Fortunately, retailers have a fantastic educational resource available to them that few pet owners have access to—the very companies that make the food. “Retailers should maximize the partnerships they have with manufacturers in an effort to effectively deliver on the challenge [of educating] consumers,” says Higdon.

With today’s technology, this doesn’t even always require face-to-face training—many manufacturers have expanded their available resources to include videos, webinars, website content and more, specifically targeted at helping specialty stores understand their products and providing those stores the tools they need to properly pass that knowledge along to the pet owner.

Still, what specific information should retailers get from manufacturers? White says that WellPet has very specific items it tries to ensure its retail partners are educated on. “Our goal in working with retail partners is to help them understand the order in which ingredients are listed, where the ingredients are sourced, and the nutritional value and health benefits of each recipe,” she says.

“The most important values that pet specialty retailers bring to the category are a solid understanding of pet food ingredients and the ability to educate consumers in order for them to make an informed choice when it comes to choosing a pet food for their cat or dog. As more competition evolves in the big-box stores, consumers still rely on specialty pet stores for the variety they offer and the innovative products they carry.”

“Independent pet stores have the opportunity to educate and provide high-touch service to the shopper in a way that mass and grocery stores are not able to,” agrees Higdon. And it is the combination of having the flexibility to respond to trends and the deep knowledge of product ingredients and nutritional information that have allowed the best pet specialty stores to thrive.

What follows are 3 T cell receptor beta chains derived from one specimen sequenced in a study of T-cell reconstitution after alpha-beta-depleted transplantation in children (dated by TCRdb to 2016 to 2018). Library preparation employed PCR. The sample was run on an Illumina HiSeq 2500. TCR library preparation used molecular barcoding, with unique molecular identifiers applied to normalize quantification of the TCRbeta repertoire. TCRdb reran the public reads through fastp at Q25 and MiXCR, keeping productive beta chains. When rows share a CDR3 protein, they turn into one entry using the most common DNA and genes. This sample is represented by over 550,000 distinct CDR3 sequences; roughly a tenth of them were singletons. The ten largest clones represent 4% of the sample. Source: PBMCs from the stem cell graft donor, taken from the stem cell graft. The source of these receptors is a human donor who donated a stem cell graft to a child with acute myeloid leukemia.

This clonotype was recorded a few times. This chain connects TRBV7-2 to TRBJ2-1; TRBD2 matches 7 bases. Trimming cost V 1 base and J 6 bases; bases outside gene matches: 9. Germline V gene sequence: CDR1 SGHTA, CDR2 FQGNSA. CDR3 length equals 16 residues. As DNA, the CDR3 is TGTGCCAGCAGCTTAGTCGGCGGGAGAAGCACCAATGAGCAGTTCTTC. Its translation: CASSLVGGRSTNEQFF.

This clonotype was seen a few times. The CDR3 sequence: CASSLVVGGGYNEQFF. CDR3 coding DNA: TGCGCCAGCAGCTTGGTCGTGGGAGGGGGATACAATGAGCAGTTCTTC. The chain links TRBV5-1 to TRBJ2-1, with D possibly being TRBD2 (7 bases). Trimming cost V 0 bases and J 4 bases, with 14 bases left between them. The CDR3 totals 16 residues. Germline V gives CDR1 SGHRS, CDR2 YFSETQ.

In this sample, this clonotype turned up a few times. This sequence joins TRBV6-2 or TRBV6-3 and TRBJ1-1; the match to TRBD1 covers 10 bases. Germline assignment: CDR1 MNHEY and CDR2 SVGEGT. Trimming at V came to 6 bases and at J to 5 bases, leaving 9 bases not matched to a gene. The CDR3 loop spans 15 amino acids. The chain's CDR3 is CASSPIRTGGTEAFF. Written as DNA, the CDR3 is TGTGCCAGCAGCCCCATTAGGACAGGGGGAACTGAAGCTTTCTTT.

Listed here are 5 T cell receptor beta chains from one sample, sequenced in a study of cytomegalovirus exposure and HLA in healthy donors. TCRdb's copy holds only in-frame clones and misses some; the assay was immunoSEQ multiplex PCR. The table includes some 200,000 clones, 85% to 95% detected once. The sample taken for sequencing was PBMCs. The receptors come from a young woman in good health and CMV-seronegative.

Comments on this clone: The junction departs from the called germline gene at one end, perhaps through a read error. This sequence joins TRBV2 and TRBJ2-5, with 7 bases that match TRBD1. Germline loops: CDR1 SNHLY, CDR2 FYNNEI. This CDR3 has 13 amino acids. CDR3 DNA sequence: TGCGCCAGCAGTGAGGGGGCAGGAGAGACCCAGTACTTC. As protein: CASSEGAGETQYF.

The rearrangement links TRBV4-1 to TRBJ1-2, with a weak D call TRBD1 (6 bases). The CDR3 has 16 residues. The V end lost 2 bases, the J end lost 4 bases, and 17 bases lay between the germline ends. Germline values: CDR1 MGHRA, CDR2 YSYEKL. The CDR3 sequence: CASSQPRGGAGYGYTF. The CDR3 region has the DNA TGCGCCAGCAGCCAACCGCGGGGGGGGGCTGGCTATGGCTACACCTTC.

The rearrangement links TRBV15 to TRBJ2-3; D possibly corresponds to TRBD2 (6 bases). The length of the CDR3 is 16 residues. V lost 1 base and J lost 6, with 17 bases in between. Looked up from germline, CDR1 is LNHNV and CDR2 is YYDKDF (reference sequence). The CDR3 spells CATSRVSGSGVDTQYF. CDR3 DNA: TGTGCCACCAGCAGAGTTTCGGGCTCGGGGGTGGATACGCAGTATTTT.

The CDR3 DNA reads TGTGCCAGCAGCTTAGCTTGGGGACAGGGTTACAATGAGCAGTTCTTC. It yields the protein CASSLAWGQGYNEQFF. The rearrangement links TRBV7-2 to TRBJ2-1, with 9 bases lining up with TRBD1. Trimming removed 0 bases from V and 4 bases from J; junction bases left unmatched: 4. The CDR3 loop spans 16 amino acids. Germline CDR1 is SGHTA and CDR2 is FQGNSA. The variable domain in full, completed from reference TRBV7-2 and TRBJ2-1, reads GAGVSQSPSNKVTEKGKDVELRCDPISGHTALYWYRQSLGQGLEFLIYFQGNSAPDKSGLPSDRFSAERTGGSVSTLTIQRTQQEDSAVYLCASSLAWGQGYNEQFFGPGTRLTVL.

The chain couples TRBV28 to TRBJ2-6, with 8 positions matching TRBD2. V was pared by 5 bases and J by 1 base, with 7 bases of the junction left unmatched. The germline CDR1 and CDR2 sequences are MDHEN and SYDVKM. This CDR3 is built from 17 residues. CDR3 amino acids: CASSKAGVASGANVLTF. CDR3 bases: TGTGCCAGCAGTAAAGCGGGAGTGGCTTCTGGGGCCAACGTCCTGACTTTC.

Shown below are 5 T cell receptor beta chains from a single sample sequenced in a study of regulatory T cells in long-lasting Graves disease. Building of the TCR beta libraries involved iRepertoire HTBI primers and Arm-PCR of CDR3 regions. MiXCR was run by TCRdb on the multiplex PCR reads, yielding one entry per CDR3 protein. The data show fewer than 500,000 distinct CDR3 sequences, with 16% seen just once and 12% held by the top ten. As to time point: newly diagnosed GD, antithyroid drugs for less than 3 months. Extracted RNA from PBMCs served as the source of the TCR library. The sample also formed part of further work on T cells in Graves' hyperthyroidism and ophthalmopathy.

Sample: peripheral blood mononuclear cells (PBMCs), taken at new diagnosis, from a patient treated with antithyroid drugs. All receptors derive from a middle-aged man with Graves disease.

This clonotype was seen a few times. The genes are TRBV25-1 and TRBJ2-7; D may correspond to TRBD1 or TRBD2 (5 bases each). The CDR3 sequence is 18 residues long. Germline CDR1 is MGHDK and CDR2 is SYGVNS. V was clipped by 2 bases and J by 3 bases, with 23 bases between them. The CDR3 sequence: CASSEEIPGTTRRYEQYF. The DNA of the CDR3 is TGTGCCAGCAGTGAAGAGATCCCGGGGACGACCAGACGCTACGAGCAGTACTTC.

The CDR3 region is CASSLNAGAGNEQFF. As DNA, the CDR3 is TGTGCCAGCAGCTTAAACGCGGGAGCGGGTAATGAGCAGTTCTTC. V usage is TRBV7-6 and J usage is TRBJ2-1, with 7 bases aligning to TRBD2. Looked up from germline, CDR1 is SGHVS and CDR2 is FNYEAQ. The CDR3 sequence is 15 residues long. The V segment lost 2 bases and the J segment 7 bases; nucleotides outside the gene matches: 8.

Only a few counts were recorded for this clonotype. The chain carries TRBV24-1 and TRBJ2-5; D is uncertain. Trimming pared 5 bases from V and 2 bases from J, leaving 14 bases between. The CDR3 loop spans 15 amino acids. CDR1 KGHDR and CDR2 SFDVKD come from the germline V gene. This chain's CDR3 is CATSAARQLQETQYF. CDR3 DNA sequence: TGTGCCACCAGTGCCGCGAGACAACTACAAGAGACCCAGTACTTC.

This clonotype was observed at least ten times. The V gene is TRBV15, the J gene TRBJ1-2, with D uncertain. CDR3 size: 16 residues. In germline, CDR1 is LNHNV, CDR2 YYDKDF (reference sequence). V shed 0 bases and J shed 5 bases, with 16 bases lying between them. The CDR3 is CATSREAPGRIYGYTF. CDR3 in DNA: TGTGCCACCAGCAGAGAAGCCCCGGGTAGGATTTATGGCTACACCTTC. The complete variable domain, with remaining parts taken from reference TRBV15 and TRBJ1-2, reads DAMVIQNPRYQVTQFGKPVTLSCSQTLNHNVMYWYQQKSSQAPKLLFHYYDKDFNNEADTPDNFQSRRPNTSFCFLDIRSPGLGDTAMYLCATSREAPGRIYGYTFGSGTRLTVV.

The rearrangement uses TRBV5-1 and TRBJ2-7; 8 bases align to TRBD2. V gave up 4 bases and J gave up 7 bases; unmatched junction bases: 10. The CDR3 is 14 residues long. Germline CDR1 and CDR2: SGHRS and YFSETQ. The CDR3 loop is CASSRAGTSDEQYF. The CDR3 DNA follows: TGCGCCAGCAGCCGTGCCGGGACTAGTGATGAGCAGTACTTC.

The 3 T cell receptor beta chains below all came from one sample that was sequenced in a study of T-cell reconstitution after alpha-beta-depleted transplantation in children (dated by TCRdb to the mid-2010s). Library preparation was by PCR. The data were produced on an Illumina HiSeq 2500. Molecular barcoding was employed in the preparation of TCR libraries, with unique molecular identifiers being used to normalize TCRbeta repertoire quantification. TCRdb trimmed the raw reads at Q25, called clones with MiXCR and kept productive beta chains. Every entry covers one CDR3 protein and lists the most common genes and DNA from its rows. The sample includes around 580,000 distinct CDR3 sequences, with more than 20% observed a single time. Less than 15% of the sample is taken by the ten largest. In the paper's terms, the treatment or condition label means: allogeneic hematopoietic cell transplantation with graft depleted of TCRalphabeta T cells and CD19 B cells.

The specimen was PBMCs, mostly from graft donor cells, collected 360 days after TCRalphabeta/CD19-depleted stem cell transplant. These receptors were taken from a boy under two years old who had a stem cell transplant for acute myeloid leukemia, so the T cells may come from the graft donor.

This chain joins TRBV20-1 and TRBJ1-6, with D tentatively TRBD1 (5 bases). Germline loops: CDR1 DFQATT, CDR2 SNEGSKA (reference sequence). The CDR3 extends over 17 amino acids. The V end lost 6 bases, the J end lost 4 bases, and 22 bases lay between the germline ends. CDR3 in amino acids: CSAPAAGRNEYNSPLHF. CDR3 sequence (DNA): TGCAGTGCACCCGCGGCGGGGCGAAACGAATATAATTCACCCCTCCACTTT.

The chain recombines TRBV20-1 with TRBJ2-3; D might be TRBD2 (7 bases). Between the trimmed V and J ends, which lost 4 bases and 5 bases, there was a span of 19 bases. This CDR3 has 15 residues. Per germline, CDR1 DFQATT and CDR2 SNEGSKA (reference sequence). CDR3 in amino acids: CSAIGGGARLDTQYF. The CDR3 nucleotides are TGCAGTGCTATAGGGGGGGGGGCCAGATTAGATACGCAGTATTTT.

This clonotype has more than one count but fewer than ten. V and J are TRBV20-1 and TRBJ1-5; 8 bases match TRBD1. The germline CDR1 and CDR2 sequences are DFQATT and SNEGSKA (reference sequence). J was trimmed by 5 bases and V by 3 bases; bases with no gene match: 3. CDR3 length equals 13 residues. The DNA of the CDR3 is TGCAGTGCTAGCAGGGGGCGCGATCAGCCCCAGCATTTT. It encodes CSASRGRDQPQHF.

Do Your Homework
It is also important for retailers to look into the history of any brand they carry. The pet food recalls of 2007 were a major driver behind the first wave of pet owners interested in researching the foods they choose to feed their pets.

“Recalls across any industry bring a level of sensitivity and scrutiny amongst all stakeholders,” says Higdon. However, she says, the reality is that any sort of recall often pushes manufacturers across the industry to evolve and become better.

“At Solid Gold, we are pleased to employ a multi-step quality assurance program in an effort to avoid food safety issues,” says Higdon. “Our safety-first philosophy is focused on consistency, redundancy and transparency.”

Many manufacturers now have similarly established safety procedures and have taken increased measures to ensure safety, but understanding these measures is crucial for retailers, in case customers ask—after all, there is no greater impediment than a customer knowing the recall history of a brand you sell better than you do to convincing them you are the expert they were looking for.

Another reason it is important for retailers to talk to manufacturers has to do with the strict guidelines food companies face when creating packaging labels for their products. Holly Sher, president of Evanger’s Dog and Cat Food Co., says her company used to label its products GMO and hormone free—both factors that shoppers value.

But then regulators forced her to remove both labels from her products; they said all animal protein tissues contain hormones, and that because there was no official definition of or threshold for “GMO-free,” she wasn’t allowed to use that term. “[Even though] we do buy non-GMO and antibiotic-free [ingredients], we can’t even advertise that which is a shame,” she says.

Sher isn’t alone; other manufacturers have been forced to revise labeling claims as well, often removing key information shoppers may actually be specifically looking for. When these kinds of label changes happen, it is essential that retailers are aware of what’s changing and why—so they can assure customers that the diet itself isn’t changing, just the label, and so that they can answer questions about these kinds of buzzwords and explain to customers what regulations exist around their usage.